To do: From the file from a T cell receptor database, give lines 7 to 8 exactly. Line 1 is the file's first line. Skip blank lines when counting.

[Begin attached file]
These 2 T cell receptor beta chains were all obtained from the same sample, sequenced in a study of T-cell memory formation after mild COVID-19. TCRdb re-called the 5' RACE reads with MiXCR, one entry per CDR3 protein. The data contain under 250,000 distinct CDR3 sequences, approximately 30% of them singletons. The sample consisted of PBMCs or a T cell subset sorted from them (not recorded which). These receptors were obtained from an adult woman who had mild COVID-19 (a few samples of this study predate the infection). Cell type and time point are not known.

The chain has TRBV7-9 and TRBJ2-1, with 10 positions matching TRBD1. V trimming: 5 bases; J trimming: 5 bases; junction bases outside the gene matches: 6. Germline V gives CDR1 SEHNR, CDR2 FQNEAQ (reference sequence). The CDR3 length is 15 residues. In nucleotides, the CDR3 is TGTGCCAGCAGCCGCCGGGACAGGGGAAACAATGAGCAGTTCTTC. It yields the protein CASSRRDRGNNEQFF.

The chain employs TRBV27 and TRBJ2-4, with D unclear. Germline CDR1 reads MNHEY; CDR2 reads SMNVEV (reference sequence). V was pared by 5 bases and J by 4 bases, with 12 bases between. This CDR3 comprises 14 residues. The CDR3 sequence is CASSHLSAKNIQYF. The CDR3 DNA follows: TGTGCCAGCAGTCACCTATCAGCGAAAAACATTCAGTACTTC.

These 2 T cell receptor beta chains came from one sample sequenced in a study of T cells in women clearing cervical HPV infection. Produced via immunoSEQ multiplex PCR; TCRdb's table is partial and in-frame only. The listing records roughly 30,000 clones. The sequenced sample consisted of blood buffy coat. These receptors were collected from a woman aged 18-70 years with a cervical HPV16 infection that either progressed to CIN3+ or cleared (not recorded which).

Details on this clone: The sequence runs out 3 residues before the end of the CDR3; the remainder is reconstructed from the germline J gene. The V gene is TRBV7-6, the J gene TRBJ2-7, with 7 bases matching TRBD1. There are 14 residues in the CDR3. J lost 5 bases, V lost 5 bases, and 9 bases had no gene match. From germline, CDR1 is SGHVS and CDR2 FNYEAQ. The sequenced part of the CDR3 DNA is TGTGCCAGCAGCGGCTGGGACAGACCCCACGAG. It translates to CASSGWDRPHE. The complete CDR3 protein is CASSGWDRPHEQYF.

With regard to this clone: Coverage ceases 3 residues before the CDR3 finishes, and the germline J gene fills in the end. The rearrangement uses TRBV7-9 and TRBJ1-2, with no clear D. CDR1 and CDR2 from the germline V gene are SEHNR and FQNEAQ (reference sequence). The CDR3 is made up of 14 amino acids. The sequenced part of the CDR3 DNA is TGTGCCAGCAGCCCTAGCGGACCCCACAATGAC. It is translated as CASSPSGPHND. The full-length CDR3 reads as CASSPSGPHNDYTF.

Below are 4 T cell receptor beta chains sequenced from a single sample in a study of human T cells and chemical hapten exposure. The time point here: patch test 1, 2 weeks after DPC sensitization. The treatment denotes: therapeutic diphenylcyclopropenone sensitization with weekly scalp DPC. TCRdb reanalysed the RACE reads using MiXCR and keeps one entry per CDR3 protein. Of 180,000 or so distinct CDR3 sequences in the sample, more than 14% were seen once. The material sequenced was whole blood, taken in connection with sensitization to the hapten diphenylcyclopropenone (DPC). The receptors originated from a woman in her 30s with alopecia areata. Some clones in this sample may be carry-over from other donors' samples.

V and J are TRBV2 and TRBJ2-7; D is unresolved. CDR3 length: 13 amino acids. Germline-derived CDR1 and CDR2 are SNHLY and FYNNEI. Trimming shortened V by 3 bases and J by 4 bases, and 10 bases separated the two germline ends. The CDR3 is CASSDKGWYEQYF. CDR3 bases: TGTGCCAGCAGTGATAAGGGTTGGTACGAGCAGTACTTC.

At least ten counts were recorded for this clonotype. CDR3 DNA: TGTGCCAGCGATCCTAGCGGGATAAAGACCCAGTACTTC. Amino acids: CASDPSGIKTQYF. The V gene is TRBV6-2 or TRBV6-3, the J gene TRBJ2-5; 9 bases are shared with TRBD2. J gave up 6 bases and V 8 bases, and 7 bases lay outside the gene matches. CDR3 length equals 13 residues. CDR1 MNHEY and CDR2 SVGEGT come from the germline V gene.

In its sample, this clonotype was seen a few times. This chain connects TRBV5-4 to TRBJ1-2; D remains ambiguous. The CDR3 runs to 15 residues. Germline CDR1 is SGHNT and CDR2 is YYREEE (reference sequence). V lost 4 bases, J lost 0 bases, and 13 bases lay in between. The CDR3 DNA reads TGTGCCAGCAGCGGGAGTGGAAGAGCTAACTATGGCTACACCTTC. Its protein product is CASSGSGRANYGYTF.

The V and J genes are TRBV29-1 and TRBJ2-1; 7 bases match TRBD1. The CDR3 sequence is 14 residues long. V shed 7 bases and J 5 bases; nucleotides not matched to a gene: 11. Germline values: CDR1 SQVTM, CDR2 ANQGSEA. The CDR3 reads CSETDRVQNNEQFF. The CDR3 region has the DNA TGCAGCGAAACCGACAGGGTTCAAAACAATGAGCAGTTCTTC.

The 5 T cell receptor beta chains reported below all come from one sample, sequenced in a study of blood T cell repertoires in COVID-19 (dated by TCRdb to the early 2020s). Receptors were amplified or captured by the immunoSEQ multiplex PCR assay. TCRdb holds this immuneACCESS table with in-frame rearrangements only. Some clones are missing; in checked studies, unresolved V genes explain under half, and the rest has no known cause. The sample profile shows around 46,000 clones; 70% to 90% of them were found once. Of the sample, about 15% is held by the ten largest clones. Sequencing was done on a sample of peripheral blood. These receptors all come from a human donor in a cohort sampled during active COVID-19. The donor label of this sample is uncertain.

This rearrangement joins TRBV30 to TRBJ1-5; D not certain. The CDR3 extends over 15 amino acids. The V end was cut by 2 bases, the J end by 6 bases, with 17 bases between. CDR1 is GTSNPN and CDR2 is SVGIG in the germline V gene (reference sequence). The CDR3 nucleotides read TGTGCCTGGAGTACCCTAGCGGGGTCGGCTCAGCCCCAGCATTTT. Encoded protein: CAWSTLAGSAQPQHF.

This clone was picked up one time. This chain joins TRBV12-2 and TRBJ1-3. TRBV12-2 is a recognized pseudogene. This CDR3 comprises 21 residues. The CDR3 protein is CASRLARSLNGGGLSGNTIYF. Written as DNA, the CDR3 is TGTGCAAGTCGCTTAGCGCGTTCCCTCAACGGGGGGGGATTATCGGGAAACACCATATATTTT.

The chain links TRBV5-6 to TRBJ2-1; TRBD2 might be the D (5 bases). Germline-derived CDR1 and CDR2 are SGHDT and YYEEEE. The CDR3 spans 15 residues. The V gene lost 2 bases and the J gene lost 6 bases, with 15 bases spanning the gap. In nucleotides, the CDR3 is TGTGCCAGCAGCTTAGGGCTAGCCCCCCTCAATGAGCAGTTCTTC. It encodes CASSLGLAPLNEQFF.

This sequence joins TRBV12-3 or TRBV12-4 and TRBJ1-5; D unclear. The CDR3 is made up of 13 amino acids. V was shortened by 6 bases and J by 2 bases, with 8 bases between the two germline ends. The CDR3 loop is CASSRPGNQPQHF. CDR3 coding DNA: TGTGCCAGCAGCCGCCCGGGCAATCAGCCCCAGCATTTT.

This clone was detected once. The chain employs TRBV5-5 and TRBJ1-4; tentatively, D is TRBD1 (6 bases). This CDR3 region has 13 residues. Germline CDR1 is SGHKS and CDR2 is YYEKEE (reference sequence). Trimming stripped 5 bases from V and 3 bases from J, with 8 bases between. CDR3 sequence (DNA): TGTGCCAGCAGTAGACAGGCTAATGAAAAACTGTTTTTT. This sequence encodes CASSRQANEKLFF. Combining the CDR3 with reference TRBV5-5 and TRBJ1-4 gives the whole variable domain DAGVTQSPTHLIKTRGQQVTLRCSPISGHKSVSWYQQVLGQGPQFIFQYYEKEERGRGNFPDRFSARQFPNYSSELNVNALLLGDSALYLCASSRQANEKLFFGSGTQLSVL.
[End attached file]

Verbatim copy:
Below are 4 T cell receptor beta chains sequenced from a single sample in a study of human T cells and chemical hapten exposure. The time point here: patch test 1, 2 weeks after DPC sensitization. The treatment denotes: therapeutic diphenylcyclopropenone sensitization with weekly scalp DPC. TCRdb reanalysed the RACE reads using MiXCR and keeps one entry per CDR3 protein. Of 180,000 or so distinct CDR3 sequences in the sample, more than 14% were seen once. The material sequenced was whole blood, taken in connection with sensitization to the hapten diphenylcyclopropenone (DPC). The receptors originated from a woman in her 30s with alopecia areata. Some clones in this sample may be carry-over from other donors' samples.

V and J are TRBV2 and TRBJ2-7; D is unresolved. CDR3 length: 13 amino acids. Germline-derived CDR1 and CDR2 are SNHLY and FYNNEI. Trimming shortened V by 3 bases and J by 4 bases, and 10 bases separated the two germline ends. The CDR3 is CASSDKGWYEQYF. CDR3 bases: TGTGCCAGCAGTGATAAGGGTTGGTACGAGCAGTACTTC.